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TribUniverseNews-Tribune Online

November 21, 1997

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Duluth News-Tribune. All rights reserved.

The ache of empty arms

Mystery and stigma continue to surround SIDS, making grieving the loss of a baby even more difficult

Baby missed Lisa and Jerry Greene of Proctor hold a picture of their daughter, Jessica, who died of SIDS when she was 19 days old. The couple wants people to feel more comfortable talking with them about their daughter. They also want to raise awareness about SIDS.
Photo by Dave Ballard/News-Tribune

Story by Kendra Rosencrans
News-Tribune staff writer

An empty crib stands next to Lisa and Jerry Greene's bed and an empty high chair sits next to the dining room table.

It's been six months since their infant daughter, Jessica, inexplicably stopped breathing, a victim of what medical professionals have termed since 1969 as Sudden Infant Death Syndrome or SIDS.

The explanation was a relief. But the grieving has been hard.

``We want people to treat us like they used to treat us,'' said Lisa Greene of Proctor. ``Jessica was a member of our family. We shared her with the neighborhood. But some of our neighbors still don't talk to us. Sometimes, we feel very alone.''

SIDS is the leading cause of death for infants ages 2 weeks to 1 year. Some 200 to 300 infants in Minnesota and Wisconsin, and 7,000 nationwide, die the same unexplainable way, according to the Minnesota Sudden Infant Death Center in Minneapolis.

Despite the frequency of SIDS and its far-ranging effects on survivors, experts say SIDS still is surrounded by myths and carries a stigma typical of a bygone medical era. Some of that is due to the mystery of SIDS, which is unpredictable and unpreventable. And some of that is because a SIDS death, like any other unexplained death, is investigated by a team of police and medical professionals.

Unfortunately, because of the stigma and mystery of SIDS, friends, neighbors and relatives may pull away from the family, making the grieving process more difficult.

``There always seems to be a suspicion that something could have been done differently,'' said Juanita Jean Mellum, a public health nurse with the Fond du Lac Human Services Center in Cloquet. ``People say, `What if, what if, what if.' ''

The guilt and suspicion may be intensified because the child's death is investigated. In Minnesota, law enforcement and medical officials follow a prescribed format designed specifically for investigating the deaths of children younger than 2. Part of the investigation includes asking the family for an autopsy, which is needed to rule out possible causes.

Mellum thinks changing that process slightly could make it easier for the family and hopefully remove some of the stigma.

As a member of the state Ad Hoc Committee on Infant Death Investigation, Mellum has asked the state health department to include public health nurses in the investigations as advocates and case coordinators for families.

``I'm calling it the compassionate component,'' Mellum said. ``We did it when I was in South Dakota. There is a whole different feeling when a nurse helps. The parents would sit down and talk with me because I was a nurse and I understood SIDS. I think the nurse should be there to soften the blow -- not cover anything up -- but to soften the blow.''

As more families use day care, more SIDS deaths are happening at child-care centers. In Minnesota, 40 percent of SIDS deaths occur at child-care centers, so the grief, myths and fears about SIDS are being extended to child-care providers as well.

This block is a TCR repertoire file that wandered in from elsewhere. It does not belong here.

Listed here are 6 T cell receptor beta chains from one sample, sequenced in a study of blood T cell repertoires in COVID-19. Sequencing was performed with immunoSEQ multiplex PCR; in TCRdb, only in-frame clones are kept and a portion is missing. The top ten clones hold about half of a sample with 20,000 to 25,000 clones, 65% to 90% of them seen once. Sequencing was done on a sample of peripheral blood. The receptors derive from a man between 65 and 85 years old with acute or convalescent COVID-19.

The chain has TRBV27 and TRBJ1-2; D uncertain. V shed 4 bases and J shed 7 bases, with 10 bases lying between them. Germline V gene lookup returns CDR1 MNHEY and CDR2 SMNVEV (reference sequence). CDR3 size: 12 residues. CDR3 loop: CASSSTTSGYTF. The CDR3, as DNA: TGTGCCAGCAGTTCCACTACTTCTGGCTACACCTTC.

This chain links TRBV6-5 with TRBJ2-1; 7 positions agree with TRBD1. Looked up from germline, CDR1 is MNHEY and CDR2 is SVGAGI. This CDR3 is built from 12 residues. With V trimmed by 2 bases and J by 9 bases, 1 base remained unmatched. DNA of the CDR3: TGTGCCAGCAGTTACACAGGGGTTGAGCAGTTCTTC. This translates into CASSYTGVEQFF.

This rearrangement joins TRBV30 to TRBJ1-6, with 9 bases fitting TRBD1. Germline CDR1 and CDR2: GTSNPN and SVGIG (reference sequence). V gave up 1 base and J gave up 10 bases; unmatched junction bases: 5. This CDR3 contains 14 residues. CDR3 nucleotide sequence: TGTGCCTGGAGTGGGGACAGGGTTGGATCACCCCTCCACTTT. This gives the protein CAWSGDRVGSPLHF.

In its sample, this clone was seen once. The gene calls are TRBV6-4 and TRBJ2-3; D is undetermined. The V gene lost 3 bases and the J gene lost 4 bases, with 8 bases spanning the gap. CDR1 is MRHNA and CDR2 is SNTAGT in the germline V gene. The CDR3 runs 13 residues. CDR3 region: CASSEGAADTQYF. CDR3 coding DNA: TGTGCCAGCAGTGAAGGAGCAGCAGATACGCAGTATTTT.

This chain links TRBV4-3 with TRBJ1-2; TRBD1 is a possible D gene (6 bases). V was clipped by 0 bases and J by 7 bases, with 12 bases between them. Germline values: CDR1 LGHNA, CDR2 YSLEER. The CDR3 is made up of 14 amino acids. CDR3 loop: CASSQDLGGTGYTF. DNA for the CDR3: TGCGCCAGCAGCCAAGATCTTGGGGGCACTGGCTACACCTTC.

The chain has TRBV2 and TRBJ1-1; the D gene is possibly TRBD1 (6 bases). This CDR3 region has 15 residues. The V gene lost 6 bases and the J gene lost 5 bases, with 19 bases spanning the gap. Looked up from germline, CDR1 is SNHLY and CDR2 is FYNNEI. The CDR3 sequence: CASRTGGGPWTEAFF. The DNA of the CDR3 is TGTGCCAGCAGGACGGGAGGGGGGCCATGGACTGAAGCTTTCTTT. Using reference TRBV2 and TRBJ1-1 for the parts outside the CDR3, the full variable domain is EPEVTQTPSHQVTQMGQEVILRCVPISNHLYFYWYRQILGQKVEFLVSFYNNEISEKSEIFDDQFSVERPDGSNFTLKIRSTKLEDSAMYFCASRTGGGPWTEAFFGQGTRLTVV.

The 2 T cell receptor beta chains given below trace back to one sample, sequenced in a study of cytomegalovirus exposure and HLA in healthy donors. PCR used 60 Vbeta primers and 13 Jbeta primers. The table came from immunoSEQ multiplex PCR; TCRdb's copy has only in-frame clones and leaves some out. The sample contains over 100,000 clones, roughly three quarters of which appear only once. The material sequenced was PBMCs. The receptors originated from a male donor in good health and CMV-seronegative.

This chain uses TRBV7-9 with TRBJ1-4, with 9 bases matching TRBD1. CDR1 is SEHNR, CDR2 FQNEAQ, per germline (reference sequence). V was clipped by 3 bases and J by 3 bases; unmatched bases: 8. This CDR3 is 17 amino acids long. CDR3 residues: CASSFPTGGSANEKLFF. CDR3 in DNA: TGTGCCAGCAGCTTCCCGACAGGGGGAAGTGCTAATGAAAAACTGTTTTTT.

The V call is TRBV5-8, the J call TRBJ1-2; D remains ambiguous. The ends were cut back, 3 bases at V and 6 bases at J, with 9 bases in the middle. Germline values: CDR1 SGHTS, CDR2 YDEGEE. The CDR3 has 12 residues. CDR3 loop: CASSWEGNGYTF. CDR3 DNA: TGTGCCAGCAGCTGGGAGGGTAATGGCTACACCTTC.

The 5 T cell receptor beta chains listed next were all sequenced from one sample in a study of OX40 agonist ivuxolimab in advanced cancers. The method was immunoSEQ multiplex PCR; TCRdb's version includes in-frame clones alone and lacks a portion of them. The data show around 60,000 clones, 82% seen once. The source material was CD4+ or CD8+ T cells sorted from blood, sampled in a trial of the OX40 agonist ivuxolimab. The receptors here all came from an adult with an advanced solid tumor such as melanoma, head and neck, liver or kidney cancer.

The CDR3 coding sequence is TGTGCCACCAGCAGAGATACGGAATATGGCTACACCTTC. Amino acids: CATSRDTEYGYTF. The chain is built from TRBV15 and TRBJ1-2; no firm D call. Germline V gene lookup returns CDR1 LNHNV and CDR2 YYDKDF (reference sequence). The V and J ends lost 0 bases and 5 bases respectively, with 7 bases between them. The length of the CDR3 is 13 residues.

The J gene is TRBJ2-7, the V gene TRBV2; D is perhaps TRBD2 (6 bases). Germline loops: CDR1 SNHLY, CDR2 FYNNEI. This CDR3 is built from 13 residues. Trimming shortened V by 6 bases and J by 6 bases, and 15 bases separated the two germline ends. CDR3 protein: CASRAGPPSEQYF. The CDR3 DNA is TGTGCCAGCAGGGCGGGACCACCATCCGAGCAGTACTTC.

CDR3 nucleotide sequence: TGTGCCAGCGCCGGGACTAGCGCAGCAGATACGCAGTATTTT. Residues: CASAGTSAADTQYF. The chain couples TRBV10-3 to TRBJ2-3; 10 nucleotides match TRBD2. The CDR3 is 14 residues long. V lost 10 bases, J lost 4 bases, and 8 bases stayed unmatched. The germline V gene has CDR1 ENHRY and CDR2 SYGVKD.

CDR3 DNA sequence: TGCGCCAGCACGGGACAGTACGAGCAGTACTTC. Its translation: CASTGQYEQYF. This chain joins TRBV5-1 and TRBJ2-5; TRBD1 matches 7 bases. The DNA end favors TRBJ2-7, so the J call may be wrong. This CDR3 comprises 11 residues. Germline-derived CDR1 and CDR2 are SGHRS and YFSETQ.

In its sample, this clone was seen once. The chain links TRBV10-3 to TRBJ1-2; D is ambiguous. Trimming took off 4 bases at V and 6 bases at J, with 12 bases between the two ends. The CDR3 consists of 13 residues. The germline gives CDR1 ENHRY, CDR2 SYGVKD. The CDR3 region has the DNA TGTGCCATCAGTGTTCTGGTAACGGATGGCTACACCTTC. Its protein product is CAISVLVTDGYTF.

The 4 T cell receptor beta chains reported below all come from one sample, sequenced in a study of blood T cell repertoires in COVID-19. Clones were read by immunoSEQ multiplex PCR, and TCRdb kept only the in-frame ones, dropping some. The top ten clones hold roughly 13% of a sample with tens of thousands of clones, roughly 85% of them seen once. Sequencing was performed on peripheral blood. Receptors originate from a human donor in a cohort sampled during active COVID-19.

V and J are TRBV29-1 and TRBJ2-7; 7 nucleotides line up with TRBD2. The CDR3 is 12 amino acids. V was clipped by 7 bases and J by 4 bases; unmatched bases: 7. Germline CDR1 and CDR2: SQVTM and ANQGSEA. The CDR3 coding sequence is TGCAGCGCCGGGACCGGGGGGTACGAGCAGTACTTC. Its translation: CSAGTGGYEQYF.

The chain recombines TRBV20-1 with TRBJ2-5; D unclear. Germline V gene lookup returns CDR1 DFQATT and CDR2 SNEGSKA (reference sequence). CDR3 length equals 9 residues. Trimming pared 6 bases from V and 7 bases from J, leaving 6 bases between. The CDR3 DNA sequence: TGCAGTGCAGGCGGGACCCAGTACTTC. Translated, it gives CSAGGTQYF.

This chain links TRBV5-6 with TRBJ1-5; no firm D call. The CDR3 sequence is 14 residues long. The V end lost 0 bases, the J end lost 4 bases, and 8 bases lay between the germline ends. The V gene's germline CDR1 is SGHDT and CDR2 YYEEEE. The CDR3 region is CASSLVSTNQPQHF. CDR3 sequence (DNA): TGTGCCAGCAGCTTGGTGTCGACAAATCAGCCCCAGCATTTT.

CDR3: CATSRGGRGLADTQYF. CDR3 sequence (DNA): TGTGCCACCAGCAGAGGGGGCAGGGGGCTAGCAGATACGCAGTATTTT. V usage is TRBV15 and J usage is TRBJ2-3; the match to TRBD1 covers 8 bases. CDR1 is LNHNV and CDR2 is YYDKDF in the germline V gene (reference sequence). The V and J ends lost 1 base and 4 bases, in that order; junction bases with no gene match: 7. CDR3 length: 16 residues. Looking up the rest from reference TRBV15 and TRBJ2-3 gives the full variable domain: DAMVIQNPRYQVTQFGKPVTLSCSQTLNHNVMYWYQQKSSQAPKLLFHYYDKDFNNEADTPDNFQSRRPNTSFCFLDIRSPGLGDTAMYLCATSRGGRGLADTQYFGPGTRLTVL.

``SIDS isn't catchy and it doesn't reflect the quality of care that the baby received,'' said Kathleen Fernbach, director of the Minnesota SIDS Center and a public health nurse.

These are all reasons why the Grief Support Center at St. Mary's Medical Center recently undertook an awareness campaign to increase the understanding of the significance of pregnancy and child loss.

``We need to listen to what these families need and we need to keep their child's name alive,'' said Ben Wolfe, director of the grief center.

With that goal in mind, area parents held a memory walk, set up informational booths at the mall and held a memorial service. The Greenes wanted to share their story in order to raise awareness about SIDS and grief.

The family had been so excited about Jessica's birth on May 1. The brown-haired baby was a symbol of a new beginning -- a new marriage for Lisa, 29, and Jerry, 35, a new child in their blended family.

Jerry can't forget the morning of May 20 when everything fell apart. He'd fed his daughter at 2:30 a.m. and held her for an hour on the sofa as she fell asleep.

``I fell asleep and she was in my arms,'' he said.

In the morning, Jessica wasn't breathing.

Jerry called 911 as Lisa started CPR. Paramedics rushed Jessica to the hospital, but they couldn't revive her.

For the Greenes, her death was unimaginable.

``When you suffer the loss of a child, you lose a part of yourself -- your dreams, your hopes, everything is shattered,'' said Lisa Greene.

Someday, the family may put the baby furniture away. Right now, it helps with their grieving.

Pictures of Jessica sit on the television and on shelves, along with those of her 9-year-old sister, Jenny, and 6-year-old brother, Josh. The family has connected with a SIDS support group and other help through the St. Mary's grief center.

It helps, some. But it's hard.

``I still check on the children at night to see if they're breathing,'' Jerry Greene said. ``But the hardest thing is knowing that it's OK to cry, it's OK to just let go. It's OK to have these feelings.''

Kendra Rosencrans covers health care. She can be reached weekdays at (218) 723-5342.

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